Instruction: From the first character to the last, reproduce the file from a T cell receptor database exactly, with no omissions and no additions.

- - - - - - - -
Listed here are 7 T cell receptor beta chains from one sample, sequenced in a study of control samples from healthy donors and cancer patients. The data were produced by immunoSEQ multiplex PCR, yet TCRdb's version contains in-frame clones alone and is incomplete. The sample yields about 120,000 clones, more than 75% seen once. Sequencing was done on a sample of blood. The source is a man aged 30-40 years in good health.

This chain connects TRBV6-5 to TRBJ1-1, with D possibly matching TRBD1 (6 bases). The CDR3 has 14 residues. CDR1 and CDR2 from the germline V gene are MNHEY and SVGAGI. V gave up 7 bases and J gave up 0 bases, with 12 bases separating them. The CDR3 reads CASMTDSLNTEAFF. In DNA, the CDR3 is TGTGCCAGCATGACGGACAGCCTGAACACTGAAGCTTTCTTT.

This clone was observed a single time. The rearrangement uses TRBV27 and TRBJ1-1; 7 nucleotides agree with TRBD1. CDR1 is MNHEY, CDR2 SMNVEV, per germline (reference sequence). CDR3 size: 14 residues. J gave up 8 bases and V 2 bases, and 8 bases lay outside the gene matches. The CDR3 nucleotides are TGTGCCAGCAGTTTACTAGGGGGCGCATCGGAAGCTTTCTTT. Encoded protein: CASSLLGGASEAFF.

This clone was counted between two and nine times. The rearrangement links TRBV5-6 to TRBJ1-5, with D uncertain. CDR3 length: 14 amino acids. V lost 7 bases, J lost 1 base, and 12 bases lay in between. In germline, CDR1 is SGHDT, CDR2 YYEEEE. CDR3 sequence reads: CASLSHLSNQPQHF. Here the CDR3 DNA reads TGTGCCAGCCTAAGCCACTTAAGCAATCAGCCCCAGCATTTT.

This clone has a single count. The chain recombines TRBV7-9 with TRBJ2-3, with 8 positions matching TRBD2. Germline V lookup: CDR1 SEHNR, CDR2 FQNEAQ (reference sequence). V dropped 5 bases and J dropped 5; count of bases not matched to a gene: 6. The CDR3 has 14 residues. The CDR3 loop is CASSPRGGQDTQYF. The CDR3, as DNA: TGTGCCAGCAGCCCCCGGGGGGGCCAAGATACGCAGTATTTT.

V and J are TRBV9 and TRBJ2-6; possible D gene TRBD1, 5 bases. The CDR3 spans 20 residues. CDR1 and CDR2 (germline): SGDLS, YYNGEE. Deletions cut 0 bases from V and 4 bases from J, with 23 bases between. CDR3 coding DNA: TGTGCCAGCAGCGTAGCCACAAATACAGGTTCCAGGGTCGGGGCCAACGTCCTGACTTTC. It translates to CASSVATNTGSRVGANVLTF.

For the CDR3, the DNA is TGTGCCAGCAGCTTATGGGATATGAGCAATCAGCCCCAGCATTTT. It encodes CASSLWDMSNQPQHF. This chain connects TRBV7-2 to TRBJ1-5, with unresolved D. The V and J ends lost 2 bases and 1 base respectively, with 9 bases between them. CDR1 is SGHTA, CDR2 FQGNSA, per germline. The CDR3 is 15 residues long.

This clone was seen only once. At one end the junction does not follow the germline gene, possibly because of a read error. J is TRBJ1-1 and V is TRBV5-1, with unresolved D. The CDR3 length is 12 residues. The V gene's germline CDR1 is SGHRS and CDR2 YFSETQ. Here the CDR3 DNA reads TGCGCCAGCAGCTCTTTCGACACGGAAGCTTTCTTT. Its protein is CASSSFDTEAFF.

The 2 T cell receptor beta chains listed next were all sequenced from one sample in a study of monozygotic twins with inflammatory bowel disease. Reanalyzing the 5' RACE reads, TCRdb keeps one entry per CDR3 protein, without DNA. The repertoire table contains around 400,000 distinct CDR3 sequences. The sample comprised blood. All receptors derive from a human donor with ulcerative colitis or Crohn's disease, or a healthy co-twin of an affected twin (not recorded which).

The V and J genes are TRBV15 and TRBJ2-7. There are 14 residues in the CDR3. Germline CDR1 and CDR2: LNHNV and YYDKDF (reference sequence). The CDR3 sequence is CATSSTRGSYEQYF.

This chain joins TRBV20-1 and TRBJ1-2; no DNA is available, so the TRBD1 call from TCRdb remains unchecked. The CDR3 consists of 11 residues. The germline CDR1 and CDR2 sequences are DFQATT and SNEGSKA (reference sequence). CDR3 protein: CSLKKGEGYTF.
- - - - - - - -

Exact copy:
Listed here are 7 T cell receptor beta chains from one sample, sequenced in a study of control samples from healthy donors and cancer patients. The data were produced by immunoSEQ multiplex PCR, yet TCRdb's version contains in-frame clones alone and is incomplete. The sample yields about 120,000 clones, more than 75% seen once. Sequencing was done on a sample of blood. The source is a man aged 30-40 years in good health.

This chain connects TRBV6-5 to TRBJ1-1, with D possibly matching TRBD1 (6 bases). The CDR3 has 14 residues. CDR1 and CDR2 from the germline V gene are MNHEY and SVGAGI. V gave up 7 bases and J gave up 0 bases, with 12 bases separating them. The CDR3 reads CASMTDSLNTEAFF. In DNA, the CDR3 is TGTGCCAGCATGACGGACAGCCTGAACACTGAAGCTTTCTTT.

This clone was observed a single time. The rearrangement uses TRBV27 and TRBJ1-1; 7 nucleotides agree with TRBD1. CDR1 is MNHEY, CDR2 SMNVEV, per germline (reference sequence). CDR3 size: 14 residues. J gave up 8 bases and V 2 bases, and 8 bases lay outside the gene matches. The CDR3 nucleotides are TGTGCCAGCAGTTTACTAGGGGGCGCATCGGAAGCTTTCTTT. Encoded protein: CASSLLGGASEAFF.

This clone was counted between two and nine times. The rearrangement links TRBV5-6 to TRBJ1-5, with D uncertain. CDR3 length: 14 amino acids. V lost 7 bases, J lost 1 base, and 12 bases lay in between. In germline, CDR1 is SGHDT, CDR2 YYEEEE. CDR3 sequence reads: CASLSHLSNQPQHF. Here the CDR3 DNA reads TGTGCCAGCCTAAGCCACTTAAGCAATCAGCCCCAGCATTTT.

This clone has a single count. The chain recombines TRBV7-9 with TRBJ2-3, with 8 positions matching TRBD2. Germline V lookup: CDR1 SEHNR, CDR2 FQNEAQ (reference sequence). V dropped 5 bases and J dropped 5; count of bases not matched to a gene: 6. The CDR3 has 14 residues. The CDR3 loop is CASSPRGGQDTQYF. The CDR3, as DNA: TGTGCCAGCAGCCCCCGGGGGGGCCAAGATACGCAGTATTTT.

V and J are TRBV9 and TRBJ2-6; possible D gene TRBD1, 5 bases. The CDR3 spans 20 residues. CDR1 and CDR2 (germline): SGDLS, YYNGEE. Deletions cut 0 bases from V and 4 bases from J, with 23 bases between. CDR3 coding DNA: TGTGCCAGCAGCGTAGCCACAAATACAGGTTCCAGGGTCGGGGCCAACGTCCTGACTTTC. It translates to CASSVATNTGSRVGANVLTF.

For the CDR3, the DNA is TGTGCCAGCAGCTTATGGGATATGAGCAATCAGCCCCAGCATTTT. It encodes CASSLWDMSNQPQHF. This chain connects TRBV7-2 to TRBJ1-5, with unresolved D. The V and J ends lost 2 bases and 1 base respectively, with 9 bases between them. CDR1 is SGHTA, CDR2 FQGNSA, per germline. The CDR3 is 15 residues long.

This clone was seen only once. At one end the junction does not follow the germline gene, possibly because of a read error. J is TRBJ1-1 and V is TRBV5-1, with unresolved D. The CDR3 length is 12 residues. The V gene's germline CDR1 is SGHRS and CDR2 YFSETQ. Here the CDR3 DNA reads TGCGCCAGCAGCTCTTTCGACACGGAAGCTTTCTTT. Its protein is CASSSFDTEAFF.

The 2 T cell receptor beta chains listed next were all sequenced from one sample in a study of monozygotic twins with inflammatory bowel disease. Reanalyzing the 5' RACE reads, TCRdb keeps one entry per CDR3 protein, without DNA. The repertoire table contains around 400,000 distinct CDR3 sequences. The sample comprised blood. All receptors derive from a human donor with ulcerative colitis or Crohn's disease, or a healthy co-twin of an affected twin (not recorded which).

The V and J genes are TRBV15 and TRBJ2-7. There are 14 residues in the CDR3. Germline CDR1 and CDR2: LNHNV and YYDKDF (reference sequence). The CDR3 sequence is CATSSTRGSYEQYF.

This chain joins TRBV20-1 and TRBJ1-2; no DNA is available, so the TRBD1 call from TCRdb remains unchecked. The CDR3 consists of 11 residues. The germline CDR1 and CDR2 sequences are DFQATT and SNEGSKA (reference sequence). CDR3 protein: CSLKKGEGYTF.